Sunday, April 29, 2007

Building a PVC Figrig for Camcorder Stabilization

I've been looking for a compact way to stabilize my walking and 35mm footage. The monopod is great for static shots but sways too much at the head while walking. A DIY steadicam is a bit too heavy to be taking around casually. My search led me to a DIY figrig by shygantic which in turn led me to the more compact version by webstr.

My parts list was a bit different from the original. I'm short a coupler. Only after building it did I realize that his had a 90 degree elbow and a 45 degree elbow whereas mine used two 90 degree elbows.

My Part list
2 x 1/2" SCH40 90-degree PVC Conduit Elbow (Electrical)
1 x 1/2" SCH40 90-degree PVC elbow with threaded side outlet (Plumbing)
6 x 1/2" SCH40 45-degree PVC elbow Slip-type (Plumbing)
8 x 1" of 1/2" SCH40 PVC (Plumbing -- usually sold in 10")
1 x 1/2" SCH40 Threaded Plug (Plumbing)
1 x 1-1/2" Wing screw (-20 Machine screw)
1 x 3/4" SCH40 (-20 Machine screw)
1 Bogen/Manfrotto 3299 Quick Release Adapter

Tools and Consumables
1 roll of electrical tape
1 roll of teflon tape
1 drill with 1/4" bit
1 mitre box
1 hacksaw
1 can of PVC cement and primer
1 Mask
1 Pair of Gloves

The hardest part to find was the 1/2" 90 degree elbow with side outlet. I had to search three Home Depot and two Lowes stores to find it. And it was by chance since it was mixed in with the 3/4"x3/4"x1/2" kind. If you're stuck with that, you can probably use reducing bushings to bring it down to 1/2". Or you could scale bigger so all the parts are common.

You cut the pipe to make 1" connectors then dry fit the rig to your liking. I used a marker to draw lines indicating alignment. Once happy with that I started gluing (actually solvent welding -- primer first, glue next) from the center of the design out. This helps keeping the entire thing balanced. If you've not worked with PVC cement before, make sure to do it in an open spot with a mask on. Use gloves. You apply the purple primer on one both connecting sides to melt the PVC. Then the glue is applied on top of both. Fit the parts together and hold for a few seconds. Clean up the excess goop with cardboard or plastic. Make sure the alignment is correct while its still soft. The cement dries quickly so glue half the connector to each fitting in sections. The rig will smell for days and isn't fully dried until 24 hours later.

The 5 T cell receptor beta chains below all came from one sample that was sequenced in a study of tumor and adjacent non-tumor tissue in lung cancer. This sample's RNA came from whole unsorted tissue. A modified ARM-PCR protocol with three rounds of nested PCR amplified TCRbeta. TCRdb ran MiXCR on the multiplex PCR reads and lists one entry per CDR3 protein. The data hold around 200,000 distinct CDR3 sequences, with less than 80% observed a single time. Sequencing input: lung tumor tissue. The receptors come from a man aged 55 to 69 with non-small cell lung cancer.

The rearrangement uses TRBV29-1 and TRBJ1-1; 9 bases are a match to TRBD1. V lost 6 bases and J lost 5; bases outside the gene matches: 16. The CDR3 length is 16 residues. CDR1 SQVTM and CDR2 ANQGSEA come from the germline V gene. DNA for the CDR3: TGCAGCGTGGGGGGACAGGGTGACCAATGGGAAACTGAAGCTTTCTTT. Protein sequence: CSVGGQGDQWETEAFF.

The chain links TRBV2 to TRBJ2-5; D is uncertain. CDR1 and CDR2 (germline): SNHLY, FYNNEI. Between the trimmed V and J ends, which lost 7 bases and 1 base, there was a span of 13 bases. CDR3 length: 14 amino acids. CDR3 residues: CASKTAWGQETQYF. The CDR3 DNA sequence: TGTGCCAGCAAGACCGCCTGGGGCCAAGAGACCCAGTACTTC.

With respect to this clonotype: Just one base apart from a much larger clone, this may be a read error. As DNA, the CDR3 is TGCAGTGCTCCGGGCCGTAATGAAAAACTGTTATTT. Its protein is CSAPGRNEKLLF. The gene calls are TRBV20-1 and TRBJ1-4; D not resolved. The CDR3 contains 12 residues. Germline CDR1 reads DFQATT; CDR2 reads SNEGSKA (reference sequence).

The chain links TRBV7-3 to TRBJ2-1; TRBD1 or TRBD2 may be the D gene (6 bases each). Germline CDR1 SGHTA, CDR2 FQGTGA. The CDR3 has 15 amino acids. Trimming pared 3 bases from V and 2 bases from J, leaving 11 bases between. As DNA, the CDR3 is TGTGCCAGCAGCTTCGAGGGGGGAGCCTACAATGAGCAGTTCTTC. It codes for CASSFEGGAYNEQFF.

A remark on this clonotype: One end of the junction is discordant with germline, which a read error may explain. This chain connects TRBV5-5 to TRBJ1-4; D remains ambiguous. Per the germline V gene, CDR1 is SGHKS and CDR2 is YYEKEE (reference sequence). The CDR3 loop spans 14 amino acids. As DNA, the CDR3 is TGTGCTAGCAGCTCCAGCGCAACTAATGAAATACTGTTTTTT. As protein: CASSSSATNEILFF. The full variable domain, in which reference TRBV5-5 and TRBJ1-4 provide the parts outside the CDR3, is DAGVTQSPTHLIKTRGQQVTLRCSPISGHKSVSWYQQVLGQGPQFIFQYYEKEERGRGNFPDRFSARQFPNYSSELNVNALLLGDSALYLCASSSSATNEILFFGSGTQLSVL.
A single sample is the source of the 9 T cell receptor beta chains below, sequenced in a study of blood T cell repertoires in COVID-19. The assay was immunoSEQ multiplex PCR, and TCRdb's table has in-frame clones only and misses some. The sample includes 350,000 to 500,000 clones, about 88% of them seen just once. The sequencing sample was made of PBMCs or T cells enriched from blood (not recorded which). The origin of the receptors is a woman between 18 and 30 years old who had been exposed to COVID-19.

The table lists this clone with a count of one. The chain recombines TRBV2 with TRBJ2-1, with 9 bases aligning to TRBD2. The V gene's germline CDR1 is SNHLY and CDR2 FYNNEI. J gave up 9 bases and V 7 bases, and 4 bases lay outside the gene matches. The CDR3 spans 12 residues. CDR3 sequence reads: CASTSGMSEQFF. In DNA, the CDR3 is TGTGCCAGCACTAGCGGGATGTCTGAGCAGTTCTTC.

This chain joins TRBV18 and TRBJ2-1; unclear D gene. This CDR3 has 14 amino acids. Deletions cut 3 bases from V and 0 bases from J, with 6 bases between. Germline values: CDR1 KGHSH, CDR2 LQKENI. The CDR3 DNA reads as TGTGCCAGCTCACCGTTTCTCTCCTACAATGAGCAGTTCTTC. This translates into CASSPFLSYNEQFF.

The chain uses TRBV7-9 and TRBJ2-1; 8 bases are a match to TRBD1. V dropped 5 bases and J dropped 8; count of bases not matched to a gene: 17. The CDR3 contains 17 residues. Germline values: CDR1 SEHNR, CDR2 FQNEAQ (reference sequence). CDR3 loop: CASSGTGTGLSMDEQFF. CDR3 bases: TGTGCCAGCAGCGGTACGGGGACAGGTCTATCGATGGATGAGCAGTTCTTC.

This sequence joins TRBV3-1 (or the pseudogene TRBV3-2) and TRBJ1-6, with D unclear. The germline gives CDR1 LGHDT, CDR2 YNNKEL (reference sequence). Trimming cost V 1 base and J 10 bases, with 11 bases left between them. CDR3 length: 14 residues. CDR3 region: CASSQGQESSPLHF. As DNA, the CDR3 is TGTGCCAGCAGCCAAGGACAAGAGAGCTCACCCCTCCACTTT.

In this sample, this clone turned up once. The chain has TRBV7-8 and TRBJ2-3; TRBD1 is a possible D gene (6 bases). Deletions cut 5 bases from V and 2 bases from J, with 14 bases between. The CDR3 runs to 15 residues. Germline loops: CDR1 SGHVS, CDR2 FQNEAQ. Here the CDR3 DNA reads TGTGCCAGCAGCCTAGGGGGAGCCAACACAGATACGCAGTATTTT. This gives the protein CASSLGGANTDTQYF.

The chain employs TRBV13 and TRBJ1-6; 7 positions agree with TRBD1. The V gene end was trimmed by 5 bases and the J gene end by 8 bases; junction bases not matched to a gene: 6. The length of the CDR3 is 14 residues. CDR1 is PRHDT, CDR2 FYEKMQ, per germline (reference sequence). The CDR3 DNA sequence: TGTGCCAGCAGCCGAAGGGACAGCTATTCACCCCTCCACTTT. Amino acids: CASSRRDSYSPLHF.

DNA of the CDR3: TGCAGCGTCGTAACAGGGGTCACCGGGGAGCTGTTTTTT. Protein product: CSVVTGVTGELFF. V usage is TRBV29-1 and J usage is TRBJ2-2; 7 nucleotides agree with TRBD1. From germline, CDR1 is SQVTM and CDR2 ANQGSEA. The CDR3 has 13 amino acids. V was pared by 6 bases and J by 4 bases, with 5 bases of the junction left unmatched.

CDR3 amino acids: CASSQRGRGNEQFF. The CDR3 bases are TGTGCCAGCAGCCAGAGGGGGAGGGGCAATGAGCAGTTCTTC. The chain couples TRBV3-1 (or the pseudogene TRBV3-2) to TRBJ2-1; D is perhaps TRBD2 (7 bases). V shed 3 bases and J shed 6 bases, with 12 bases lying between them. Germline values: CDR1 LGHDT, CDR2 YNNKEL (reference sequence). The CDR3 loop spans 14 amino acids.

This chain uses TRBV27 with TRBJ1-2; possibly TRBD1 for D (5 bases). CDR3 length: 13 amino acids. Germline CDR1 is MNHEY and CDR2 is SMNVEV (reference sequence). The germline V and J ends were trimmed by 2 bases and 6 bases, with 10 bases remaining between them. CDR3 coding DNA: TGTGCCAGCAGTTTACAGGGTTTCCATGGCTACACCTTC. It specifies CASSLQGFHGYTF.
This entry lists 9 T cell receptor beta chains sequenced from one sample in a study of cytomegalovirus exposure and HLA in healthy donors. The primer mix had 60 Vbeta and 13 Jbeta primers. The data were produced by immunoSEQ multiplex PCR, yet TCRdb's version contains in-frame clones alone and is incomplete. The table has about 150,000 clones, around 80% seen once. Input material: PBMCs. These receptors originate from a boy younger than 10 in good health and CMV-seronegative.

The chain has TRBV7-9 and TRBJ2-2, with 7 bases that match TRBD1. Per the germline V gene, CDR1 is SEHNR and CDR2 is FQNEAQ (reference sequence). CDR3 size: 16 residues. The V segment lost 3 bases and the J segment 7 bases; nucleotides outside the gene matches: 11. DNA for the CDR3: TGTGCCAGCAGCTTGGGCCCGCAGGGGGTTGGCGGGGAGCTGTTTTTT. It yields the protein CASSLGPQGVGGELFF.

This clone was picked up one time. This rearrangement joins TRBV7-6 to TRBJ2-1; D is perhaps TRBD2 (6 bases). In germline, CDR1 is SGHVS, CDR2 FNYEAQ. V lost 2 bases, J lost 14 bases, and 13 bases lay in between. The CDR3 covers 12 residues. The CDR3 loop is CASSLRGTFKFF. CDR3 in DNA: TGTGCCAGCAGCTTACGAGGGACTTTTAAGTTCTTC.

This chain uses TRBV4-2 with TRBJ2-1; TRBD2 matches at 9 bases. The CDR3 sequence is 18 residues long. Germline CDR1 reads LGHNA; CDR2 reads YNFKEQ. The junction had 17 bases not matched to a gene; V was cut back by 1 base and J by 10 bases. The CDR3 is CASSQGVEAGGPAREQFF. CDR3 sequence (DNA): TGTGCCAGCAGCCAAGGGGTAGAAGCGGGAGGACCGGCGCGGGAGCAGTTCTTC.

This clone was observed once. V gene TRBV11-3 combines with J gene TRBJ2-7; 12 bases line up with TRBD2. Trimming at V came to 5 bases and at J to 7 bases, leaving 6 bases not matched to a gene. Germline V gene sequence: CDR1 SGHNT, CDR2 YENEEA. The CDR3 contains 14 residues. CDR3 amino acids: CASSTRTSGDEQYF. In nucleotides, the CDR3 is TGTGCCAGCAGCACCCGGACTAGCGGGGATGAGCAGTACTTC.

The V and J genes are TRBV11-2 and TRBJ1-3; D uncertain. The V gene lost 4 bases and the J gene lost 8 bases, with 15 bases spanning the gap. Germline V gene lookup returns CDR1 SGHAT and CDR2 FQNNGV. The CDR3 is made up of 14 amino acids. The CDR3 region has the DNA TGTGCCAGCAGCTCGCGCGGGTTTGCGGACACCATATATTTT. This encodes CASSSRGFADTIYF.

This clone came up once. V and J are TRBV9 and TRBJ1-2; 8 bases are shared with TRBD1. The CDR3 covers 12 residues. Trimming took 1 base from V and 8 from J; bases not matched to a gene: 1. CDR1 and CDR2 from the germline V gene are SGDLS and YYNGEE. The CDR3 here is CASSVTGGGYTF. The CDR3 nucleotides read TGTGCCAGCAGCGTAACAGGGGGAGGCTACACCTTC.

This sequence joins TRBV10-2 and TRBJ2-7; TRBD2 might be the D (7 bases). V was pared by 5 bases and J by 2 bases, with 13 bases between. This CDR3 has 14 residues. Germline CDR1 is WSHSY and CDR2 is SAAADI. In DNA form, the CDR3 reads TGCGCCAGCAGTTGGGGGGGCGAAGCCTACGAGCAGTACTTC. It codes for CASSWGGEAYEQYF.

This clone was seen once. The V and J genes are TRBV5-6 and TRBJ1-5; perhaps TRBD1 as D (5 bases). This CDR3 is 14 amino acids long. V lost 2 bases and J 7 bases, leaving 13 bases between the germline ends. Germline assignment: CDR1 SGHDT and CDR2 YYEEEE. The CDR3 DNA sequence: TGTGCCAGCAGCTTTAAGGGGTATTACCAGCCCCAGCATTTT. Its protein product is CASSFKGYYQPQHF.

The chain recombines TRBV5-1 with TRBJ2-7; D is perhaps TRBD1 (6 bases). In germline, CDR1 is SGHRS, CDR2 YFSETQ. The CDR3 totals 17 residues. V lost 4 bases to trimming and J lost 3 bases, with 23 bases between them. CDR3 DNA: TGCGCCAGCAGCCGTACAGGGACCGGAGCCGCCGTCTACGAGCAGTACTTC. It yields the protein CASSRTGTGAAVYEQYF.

The last piece to go in was the top handle bar and the threaded plug. The 1/4" drill bit was used to make a hole in the plug and handle bar for screw mounts. The 3/4" screw went to the threaded plug for the QR adapter. Teflon was used around the plug thread to help put it in. It doesn't go all the way in! Halfway is good enough as long as it is secure. The 1-1/2" wing screw went to the handle bar for the microphone base.

What about the electrical tape? PVC gets brittle under long term exposure to sunlight. So I wrapped it in electrical tape for that NOT PLUMBING look.

Shygantic figrig
Webstr figrig


Keith Lewis said...

This is nice, a lot more compact than mine. I need to build one like this for every day use. My original design was for videotaping adventures at old lead mines, so I built it pretty heavy.

frogham said...

Thanks for guide. I bought the part previously with 3/4 parts. The 3/4 gives a decent heft and size for hand holding.

I can now film my 1 year old daugther at her height running/walking more fluidly.

I also work in a "Les Stroud, Survivorman" type narration. This was handy when I had my daughter in a backpack hiking.


Mike said...

Glad you guys like it. It was fun to build.

Ultimateartophy, thanks for the feedback on using 3/4". I may build a second using that size.



I'd like to add a video how to, link provided below, or search thru for odd365 videos.

Unknown said...

"1 x 1" of 1/2" SCH40 PVC (Plumbing -- usually sold in 10")"

Shouldn't this be 6 x 1" lengths, rather than a single length?

Mike said...

It's really 8 pieces. There are 6 for the elbows and 2 more to join the top handle. Thanks for the correction!

Anonymous said...

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Unknown said...

wow, great job for the plumber who invent this kind of tool to keep the camcorder in place.


Unknown said...

Nice sharing, Thanks for share with us, I will be come back to your next post, Good luck!!!
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